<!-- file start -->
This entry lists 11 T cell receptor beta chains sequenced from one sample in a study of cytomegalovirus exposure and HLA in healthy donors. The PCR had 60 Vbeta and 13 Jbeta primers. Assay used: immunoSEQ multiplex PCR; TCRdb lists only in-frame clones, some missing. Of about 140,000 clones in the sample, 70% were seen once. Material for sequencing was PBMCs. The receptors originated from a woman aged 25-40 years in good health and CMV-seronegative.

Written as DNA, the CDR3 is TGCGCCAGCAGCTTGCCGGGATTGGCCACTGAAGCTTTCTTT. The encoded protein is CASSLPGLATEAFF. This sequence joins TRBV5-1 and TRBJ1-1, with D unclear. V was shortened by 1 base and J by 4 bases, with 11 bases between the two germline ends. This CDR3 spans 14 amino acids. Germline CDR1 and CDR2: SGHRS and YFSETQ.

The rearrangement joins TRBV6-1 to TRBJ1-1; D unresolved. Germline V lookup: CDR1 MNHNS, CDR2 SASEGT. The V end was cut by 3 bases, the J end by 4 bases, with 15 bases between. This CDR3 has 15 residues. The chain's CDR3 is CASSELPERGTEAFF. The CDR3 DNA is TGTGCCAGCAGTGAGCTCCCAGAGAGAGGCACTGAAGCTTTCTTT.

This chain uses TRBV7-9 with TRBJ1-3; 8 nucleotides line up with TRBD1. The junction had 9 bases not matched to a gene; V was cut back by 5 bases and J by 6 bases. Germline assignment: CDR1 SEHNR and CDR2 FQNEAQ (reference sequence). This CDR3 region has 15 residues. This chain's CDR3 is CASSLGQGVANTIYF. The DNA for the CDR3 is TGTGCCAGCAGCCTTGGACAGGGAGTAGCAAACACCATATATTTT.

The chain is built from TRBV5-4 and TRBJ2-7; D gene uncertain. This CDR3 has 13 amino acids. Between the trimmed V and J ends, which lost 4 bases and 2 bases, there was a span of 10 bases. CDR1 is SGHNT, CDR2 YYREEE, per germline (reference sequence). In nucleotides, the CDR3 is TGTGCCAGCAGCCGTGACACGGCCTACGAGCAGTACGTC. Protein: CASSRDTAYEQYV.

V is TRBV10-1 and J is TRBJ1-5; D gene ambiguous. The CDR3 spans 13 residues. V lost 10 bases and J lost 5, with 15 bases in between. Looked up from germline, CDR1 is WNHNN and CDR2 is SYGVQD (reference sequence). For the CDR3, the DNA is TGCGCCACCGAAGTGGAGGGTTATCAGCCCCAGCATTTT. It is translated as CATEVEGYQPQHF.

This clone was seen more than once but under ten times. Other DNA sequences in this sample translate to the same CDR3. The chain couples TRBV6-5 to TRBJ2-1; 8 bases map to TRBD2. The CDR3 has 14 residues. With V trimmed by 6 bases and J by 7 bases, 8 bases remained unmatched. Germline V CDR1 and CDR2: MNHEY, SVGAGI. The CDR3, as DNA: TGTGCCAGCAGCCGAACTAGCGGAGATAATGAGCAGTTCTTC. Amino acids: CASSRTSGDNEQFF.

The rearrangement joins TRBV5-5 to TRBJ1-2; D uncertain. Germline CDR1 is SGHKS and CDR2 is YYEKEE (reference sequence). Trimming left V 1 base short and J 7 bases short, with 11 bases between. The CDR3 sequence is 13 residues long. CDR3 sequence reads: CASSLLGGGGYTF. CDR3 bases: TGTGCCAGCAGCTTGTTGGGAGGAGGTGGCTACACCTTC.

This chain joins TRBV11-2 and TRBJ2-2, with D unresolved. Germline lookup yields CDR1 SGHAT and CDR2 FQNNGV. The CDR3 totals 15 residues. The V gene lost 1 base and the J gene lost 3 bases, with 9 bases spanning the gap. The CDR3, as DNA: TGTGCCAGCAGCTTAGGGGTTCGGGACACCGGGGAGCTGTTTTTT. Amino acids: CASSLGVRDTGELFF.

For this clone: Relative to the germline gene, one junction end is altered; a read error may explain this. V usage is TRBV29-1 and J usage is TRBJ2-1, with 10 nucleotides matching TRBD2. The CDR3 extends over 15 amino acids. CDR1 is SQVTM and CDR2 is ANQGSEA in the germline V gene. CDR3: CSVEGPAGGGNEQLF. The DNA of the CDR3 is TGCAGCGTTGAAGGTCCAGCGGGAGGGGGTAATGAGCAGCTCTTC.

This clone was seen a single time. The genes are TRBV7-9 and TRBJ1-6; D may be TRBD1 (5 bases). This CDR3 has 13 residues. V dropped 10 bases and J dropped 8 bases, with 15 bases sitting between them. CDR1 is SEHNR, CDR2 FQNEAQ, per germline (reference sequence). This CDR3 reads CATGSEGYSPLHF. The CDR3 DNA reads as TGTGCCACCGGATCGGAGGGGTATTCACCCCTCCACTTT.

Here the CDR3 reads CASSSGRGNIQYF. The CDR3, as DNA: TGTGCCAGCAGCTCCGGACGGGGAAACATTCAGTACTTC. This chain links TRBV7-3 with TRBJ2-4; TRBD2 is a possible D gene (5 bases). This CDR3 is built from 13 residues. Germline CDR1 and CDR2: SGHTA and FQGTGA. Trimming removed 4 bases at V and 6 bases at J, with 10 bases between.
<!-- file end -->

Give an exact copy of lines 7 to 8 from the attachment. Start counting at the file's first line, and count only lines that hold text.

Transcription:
This clone was seen more than once but under ten times. Other DNA sequences in this sample translate to the same CDR3. The chain couples TRBV6-5 to TRBJ2-1; 8 bases map to TRBD2. The CDR3 has 14 residues. With V trimmed by 6 bases and J by 7 bases, 8 bases remained unmatched. Germline V CDR1 and CDR2: MNHEY, SVGAGI. The CDR3, as DNA: TGTGCCAGCAGCCGAACTAGCGGAGATAATGAGCAGTTCTTC. Amino acids: CASSRTSGDNEQFF.

The rearrangement joins TRBV5-5 to TRBJ1-2; D uncertain. Germline CDR1 is SGHKS and CDR2 is YYEKEE (reference sequence). Trimming left V 1 base short and J 7 bases short, with 11 bases between. The CDR3 sequence is 13 residues long. CDR3 sequence reads: CASSLLGGGGYTF. CDR3 bases: TGTGCCAGCAGCTTGTTGGGAGGAGGTGGCTACACCTTC.